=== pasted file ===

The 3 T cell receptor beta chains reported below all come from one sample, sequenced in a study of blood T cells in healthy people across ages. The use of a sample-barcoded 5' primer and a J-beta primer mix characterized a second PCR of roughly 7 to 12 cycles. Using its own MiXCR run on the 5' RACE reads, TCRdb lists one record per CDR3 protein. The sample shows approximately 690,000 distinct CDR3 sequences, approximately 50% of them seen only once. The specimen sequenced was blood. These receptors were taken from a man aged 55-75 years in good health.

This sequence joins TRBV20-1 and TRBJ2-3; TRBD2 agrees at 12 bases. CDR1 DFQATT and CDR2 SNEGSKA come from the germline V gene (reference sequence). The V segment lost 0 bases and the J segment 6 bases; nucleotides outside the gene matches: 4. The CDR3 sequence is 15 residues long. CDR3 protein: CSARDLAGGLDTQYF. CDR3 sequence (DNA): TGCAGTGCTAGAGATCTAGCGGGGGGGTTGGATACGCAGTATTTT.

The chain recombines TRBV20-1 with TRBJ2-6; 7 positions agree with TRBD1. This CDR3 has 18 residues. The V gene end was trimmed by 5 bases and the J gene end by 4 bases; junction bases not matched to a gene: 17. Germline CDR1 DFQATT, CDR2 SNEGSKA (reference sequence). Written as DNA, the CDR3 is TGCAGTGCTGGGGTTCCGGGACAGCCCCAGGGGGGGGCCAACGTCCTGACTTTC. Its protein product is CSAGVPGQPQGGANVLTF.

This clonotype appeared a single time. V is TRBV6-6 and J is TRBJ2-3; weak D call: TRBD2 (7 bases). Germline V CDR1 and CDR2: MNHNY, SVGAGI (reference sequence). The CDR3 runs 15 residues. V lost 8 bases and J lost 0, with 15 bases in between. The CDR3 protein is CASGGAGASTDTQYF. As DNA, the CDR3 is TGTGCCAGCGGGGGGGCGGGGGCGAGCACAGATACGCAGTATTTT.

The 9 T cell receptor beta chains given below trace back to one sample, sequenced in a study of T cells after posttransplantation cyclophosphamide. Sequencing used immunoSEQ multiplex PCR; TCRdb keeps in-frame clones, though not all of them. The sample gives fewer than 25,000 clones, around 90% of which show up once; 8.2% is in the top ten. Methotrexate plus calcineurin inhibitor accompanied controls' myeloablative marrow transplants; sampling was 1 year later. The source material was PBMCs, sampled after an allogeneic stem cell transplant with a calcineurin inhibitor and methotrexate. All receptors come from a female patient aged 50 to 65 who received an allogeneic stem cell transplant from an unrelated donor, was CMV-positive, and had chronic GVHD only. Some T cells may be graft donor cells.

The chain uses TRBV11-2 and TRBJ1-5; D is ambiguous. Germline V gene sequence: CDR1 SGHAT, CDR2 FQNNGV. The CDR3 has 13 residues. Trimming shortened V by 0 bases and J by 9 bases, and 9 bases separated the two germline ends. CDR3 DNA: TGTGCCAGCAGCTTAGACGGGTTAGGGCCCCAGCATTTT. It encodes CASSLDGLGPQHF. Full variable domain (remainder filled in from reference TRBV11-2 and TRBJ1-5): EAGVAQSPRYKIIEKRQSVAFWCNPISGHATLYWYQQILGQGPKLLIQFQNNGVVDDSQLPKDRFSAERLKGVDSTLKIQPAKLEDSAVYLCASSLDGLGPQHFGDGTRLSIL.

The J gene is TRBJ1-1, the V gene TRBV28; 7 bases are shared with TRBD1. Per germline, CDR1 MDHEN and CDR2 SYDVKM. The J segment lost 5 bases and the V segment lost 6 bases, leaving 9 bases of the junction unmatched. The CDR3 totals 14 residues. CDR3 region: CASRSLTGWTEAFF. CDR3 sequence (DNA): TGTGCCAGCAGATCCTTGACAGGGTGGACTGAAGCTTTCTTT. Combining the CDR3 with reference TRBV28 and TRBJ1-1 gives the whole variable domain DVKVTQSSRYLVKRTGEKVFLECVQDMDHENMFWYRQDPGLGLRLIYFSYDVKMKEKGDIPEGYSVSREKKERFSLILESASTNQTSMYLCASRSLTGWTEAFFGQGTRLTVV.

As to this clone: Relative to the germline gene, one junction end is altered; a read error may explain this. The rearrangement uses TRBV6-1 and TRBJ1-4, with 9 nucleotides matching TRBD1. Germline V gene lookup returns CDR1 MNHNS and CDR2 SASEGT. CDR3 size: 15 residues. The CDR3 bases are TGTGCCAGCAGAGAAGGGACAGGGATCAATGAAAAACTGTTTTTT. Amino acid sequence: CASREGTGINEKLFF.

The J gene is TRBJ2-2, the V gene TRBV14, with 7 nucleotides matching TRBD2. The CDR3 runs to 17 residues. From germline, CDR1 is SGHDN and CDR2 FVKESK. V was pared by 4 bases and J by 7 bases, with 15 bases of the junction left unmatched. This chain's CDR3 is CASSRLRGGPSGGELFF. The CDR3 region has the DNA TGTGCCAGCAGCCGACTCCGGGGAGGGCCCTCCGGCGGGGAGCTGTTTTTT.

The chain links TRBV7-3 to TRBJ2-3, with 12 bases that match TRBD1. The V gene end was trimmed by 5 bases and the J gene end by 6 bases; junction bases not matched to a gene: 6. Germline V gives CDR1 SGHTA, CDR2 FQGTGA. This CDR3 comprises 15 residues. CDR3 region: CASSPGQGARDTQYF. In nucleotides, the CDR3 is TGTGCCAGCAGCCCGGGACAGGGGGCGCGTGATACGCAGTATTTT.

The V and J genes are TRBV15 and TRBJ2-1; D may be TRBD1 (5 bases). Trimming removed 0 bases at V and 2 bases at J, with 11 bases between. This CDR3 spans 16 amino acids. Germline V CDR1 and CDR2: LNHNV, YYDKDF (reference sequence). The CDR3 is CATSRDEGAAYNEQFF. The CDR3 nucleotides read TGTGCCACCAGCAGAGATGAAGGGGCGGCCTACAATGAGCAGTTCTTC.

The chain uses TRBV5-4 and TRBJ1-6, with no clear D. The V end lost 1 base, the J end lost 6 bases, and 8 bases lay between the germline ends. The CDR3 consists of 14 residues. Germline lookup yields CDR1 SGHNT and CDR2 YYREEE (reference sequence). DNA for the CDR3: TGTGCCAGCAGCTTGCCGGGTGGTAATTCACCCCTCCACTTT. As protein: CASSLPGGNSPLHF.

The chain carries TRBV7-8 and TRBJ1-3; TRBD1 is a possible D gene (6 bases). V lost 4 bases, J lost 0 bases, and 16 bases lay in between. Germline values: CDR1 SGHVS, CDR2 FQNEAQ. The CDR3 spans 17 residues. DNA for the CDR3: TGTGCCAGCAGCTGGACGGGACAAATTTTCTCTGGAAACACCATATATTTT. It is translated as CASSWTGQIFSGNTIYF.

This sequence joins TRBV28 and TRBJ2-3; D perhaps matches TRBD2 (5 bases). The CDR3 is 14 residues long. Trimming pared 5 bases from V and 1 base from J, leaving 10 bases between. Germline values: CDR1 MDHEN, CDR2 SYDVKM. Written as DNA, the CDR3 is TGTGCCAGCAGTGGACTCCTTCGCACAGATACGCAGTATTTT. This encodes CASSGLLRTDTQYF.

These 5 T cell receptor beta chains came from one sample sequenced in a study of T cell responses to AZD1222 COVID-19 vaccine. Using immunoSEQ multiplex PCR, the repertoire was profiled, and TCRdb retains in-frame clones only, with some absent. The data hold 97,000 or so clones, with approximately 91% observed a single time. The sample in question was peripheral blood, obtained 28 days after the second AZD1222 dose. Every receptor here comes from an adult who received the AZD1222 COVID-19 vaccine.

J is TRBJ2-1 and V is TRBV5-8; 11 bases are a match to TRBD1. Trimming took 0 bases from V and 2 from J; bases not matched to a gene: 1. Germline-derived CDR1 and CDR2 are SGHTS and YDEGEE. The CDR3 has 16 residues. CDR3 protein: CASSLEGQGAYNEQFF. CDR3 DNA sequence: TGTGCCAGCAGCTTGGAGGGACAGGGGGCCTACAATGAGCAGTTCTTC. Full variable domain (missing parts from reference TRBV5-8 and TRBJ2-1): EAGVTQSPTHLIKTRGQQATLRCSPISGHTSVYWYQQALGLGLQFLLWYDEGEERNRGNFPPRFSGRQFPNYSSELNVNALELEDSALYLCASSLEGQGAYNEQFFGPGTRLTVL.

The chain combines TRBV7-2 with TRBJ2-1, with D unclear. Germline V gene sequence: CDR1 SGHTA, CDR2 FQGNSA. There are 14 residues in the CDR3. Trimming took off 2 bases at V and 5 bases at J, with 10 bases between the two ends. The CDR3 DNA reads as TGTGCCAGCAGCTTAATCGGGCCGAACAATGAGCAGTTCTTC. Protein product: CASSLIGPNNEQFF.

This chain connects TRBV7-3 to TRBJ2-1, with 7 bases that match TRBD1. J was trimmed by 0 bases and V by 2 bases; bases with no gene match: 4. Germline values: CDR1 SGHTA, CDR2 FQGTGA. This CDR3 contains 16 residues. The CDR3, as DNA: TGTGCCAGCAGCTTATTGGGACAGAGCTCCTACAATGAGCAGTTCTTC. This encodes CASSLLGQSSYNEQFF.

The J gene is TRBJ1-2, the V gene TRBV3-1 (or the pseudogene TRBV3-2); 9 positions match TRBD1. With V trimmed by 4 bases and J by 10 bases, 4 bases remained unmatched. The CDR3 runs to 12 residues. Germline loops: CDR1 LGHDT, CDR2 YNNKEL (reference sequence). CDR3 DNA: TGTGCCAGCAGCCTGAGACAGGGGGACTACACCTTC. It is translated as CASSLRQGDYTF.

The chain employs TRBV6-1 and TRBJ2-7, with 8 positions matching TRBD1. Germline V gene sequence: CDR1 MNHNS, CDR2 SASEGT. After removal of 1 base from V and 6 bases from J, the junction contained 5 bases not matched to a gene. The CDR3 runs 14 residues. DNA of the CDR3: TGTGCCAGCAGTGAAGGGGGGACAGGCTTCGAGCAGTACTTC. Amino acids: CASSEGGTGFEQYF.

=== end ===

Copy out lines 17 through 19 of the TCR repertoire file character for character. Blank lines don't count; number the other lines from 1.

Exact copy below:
The chain combines TRBV7-2 with TRBJ2-1, with D unclear. Germline V gene sequence: CDR1 SGHTA, CDR2 FQGNSA. There are 14 residues in the CDR3. Trimming took off 2 bases at V and 5 bases at J, with 10 bases between the two ends. The CDR3 DNA reads as TGTGCCAGCAGCTTAATCGGGCCGAACAATGAGCAGTTCTTC. Protein product: CASSLIGPNNEQFF.

This chain connects TRBV7-3 to TRBJ2-1, with 7 bases that match TRBD1. J was trimmed by 0 bases and V by 2 bases; bases with no gene match: 4. Germline values: CDR1 SGHTA, CDR2 FQGTGA. This CDR3 contains 16 residues. The CDR3, as DNA: TGTGCCAGCAGCTTATTGGGACAGAGCTCCTACAATGAGCAGTTCTTC. This encodes CASSLLGQSSYNEQFF.

The J gene is TRBJ1-2, the V gene TRBV3-1 (or the pseudogene TRBV3-2); 9 positions match TRBD1. With V trimmed by 4 bases and J by 10 bases, 4 bases remained unmatched. The CDR3 runs to 12 residues. Germline loops: CDR1 LGHDT, CDR2 YNNKEL (reference sequence). CDR3 DNA: TGTGCCAGCAGCCTGAGACAGGGGGACTACACCTTC. It is translated as CASSLRQGDYTF.